Frankfurt Zoological Society, Royal Society for the Protection of Birds, Flora and Fauna International, Altyn Dala Conservation Initiative & Convention on Migratory Species (2016). Signs of hope for Saiga Antelope after mass die-off in 2015. Saiga Antelope: Memorandum of Understanding concerning Conservation, Restoration and Sustainable Use of the Saiga Antelope. 15 June 2016. signs-hope-saiga-antelope-after-mass-die-2015. Electronic version accessed 1 June 2021.

Gomez, L. & K. Krishnasamy (2019). A rapid assessment of the trade in Saiga Antelope horn in Peninsular Malaysia. TRAFFIC Bulletin 31: 35–38.

Gomez, L. & C.R. Shepherd (2019). Bearly on the radar–an analysis of seizures of bears in Indonesia. European Journal of Wildlife Research 65(6): 1–8. DOI:

Heinrich, S., T.A. Wittmann, T.A. Prowse, J.V. Ross, S. Delean, C.R. Shepherd & P. Cassey (2016). Where did all the pangolins go? International CITES trade in pangolin species. Global Ecology and Conservation 8: 241–253. DOI:

Hinsley, A., E.J. Milner-Gulland, R. Cooney, A. Timoshyna, X.D. Ruan & T.M. Lee (2020). Building sustainability into the belt and road initiative traditional Chinese medicine trade. Nature Sustainability 3(2): 96–100. DOI:

Ingram, D.J., L. Coad, K.A. Abernethy, F. Maisels, E.J. Stokes, K.S. Bobo & J.P. Scharlemann (2018). Assessing Africa‐wide pangolin exploitation by scaling local data. Conservation Letters 11(2): e12389. DOI:

IUCN SSC Antelope Specialist Group (2018). Saiga tatarica. The IUCN Red List of Threatened Species 2018: e.T19832A50194357. Downloaded on 1 June 2021. DOI:

Kock, R.A., M. Orynbayev, S. Robinson, S. Zuther, N.J. Singh, W. Beauvais, E.R. Morgan, A. Kerimbayev, S. Khomenko, H.M. Martineau, R. Rystaeva, Z. Omarova, S.W.F. Hawotte, J. Radoux & E.J. Milner-Gulland (2018). Saigas on the brink: Multidisciplinary analysis of the factors influencing mass mortality events. Science Advances 4(1): eaao2314. DOI:

Li, L., Z. Yao & E.L. Bennett (2007). Report of a survey on Saiga horn in markets in China. Electronic version accessed 1 June 2021.

Mallon, D.P. (2008). Saiga tatarica. The IUCN Red List of Threatened Species 2008: e.T19832A9021682. Downloaded on 24 August 2018. DOI:

Meibom, S., A. Vaisman, S.H. Neo Liang, J. Ng & H. Xu (2010). Saiga Antelope trade: global trends with a focus on South-East Asia. TRAFFIC project report to the CITES Secretariat. TRAFFIC Europe, Brussels, Belgium.

Milner-Gulland, E.J., M.V. Kholodova, A. Bekenov, O.M. Bukreeva, I.A. Grachev, L. Amgalan & A.A. Lushchekina (2001). Dramatic decline in Saiga Antelope populations. Oryx 35: 340–345. DOI:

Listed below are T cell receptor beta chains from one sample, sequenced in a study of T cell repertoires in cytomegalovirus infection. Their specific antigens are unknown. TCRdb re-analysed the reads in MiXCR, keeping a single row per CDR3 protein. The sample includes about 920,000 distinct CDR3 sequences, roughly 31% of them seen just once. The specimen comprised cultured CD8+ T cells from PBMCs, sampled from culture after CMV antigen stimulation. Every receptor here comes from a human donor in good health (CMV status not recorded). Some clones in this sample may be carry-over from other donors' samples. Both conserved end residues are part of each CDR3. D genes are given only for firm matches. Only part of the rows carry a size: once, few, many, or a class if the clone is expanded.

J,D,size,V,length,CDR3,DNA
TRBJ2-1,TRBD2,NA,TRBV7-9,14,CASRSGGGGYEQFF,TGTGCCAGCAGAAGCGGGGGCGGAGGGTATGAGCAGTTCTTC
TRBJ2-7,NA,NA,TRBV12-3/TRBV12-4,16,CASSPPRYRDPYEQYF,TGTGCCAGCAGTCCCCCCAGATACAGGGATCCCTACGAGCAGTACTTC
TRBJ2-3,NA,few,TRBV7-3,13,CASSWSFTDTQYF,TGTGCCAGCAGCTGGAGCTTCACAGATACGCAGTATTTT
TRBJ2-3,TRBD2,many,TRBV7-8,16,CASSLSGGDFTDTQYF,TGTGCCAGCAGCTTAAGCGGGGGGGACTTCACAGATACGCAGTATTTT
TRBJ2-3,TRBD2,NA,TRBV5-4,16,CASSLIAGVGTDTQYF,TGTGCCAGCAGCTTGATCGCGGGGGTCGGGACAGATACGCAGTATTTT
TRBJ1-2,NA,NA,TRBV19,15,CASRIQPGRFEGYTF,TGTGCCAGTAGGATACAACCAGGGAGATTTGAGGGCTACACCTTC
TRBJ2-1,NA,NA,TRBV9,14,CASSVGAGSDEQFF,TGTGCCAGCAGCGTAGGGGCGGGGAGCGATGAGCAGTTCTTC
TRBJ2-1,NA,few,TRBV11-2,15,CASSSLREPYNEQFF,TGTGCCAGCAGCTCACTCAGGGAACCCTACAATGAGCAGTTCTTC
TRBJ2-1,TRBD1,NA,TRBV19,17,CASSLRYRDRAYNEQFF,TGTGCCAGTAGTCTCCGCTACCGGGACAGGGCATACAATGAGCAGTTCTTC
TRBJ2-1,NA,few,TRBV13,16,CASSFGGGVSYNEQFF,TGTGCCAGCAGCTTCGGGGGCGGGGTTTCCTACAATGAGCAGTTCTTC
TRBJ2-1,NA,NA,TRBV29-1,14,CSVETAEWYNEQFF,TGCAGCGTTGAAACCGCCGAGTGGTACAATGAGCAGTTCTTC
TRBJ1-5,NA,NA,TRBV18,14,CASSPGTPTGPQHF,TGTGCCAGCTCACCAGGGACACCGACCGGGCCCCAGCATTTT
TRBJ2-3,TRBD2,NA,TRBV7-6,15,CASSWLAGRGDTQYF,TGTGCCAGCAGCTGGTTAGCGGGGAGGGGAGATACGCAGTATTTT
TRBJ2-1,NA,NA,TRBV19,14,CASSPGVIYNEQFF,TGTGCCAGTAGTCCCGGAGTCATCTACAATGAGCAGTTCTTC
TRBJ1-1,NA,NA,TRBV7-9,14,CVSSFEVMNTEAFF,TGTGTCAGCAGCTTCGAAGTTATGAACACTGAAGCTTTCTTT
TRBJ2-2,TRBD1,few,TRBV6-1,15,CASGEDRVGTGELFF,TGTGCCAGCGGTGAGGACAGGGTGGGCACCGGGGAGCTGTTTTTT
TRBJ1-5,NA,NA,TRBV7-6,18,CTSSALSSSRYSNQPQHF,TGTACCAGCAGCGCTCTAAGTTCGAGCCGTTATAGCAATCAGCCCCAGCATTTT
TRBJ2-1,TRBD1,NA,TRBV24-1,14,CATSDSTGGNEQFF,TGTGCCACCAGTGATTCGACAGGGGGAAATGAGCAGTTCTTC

Milner-Gulland, E.J., O.M. Bukreeva, T. Coulson, A.A. Lushchekina, M.V. Kholodova, A.B. Bekenov & I.A. Grachev (2003). Reproductive collapse in Saiga Antelope harems. Nature 422(6928): 135. DOI:

Milner-Gulland, E.J., P. Hughes, E. Bykova, B. Buuveibaatar, B. Chimeddorj, T. Karimova, A.A. Lushchekina, A. Salemgareyev, S. von Meibom & S. Zuther (2020). The sustainable use of Saiga Antelopes: perspectives and prospects. Report to the Bundesamt für Naturschutz and the UN Convention on Migratory Species, 116 pp.

Nijman, V. & C.R. Shepherd (2015). Adding up the numbers. TRAFFIC Southeast Asia, Petaling Jaya, Selangor.

Nijman, V. & D. Bergin (2017). Reptiles traded in markets for medicinal purposes in contemporary Morocco. Contributions to Zoology 86(1): 39–50. https://doi. org/10.1163/18759866-08601003 DOI:

Roberts, D.L., K. Mun & E.J. Milner-Gulland (2021). A systematic survey of online trade: trade in Saiga Antelope horn on Russian-language websites. Oryx: 1–8. DOI:

Saiga Conservation Alliance (2017). Help save Mongolia’s Saigas. saigas/. Electronic version accessed 24 February 2017.

Theng, M., J.A. Glikman & E.J. Milner-Gulland (2017). Exploring Saiga horn consumption in Singapore. Oryx: 1–8. DOI:

UNODC (2017). Criminal justice response to wildlife crime in Thailand. United Nations Office on Drugs and Crime, 51pp. Electronic version accessed 1 June 2021.

Van Uhm, D.P. (2019). Chinese wildlife trafficking networks along the silk road pp 114–133. In: T. Wing Lo, Dina Siegel, Sharon Kwok (eds). Organized crime and corruption across borders. Routledge, London, 294pp. DOI:

WAP (2020). Cruel cures: the industry behind bear bile production and how to end it. Electronic version accessed 13 July 2020.

West, B.A. (2009). Encyclopaedia of the peoples of Asia and Oceania. Facts on File, p 794. ISBN 978-1438119137

Wong, R.W. (2019). The illegal wildlife trade in China: understanding the distribution networks. Springer, Switzerland, 181pp. DOI:

Wong, R. & K. Krishnasamy (2019). Skin and bones unresolved: an analysis of tiger seizures from 2000–2018. TRAFFIC, Petaling Jaya, Selangor.

WWF (2020). Wildlife trade in the Russian Federation. Electronic version accessed 1 June 2021.

Xinhua (2021). Wildlife smuggling busted in China’s Heilongjiang. Electronic version accessed 19 May 2021.

Zang, Z. (1990). A textual research on the history of lingyang. Nanjing Chinese Medical College Magazine 6: 57–59.

Zhang, L. & F. Yin (2014). Wildlife consumption and conservation awareness in China: a long way to go. Biodiversity Conservation 23: 2371–2381. DOI: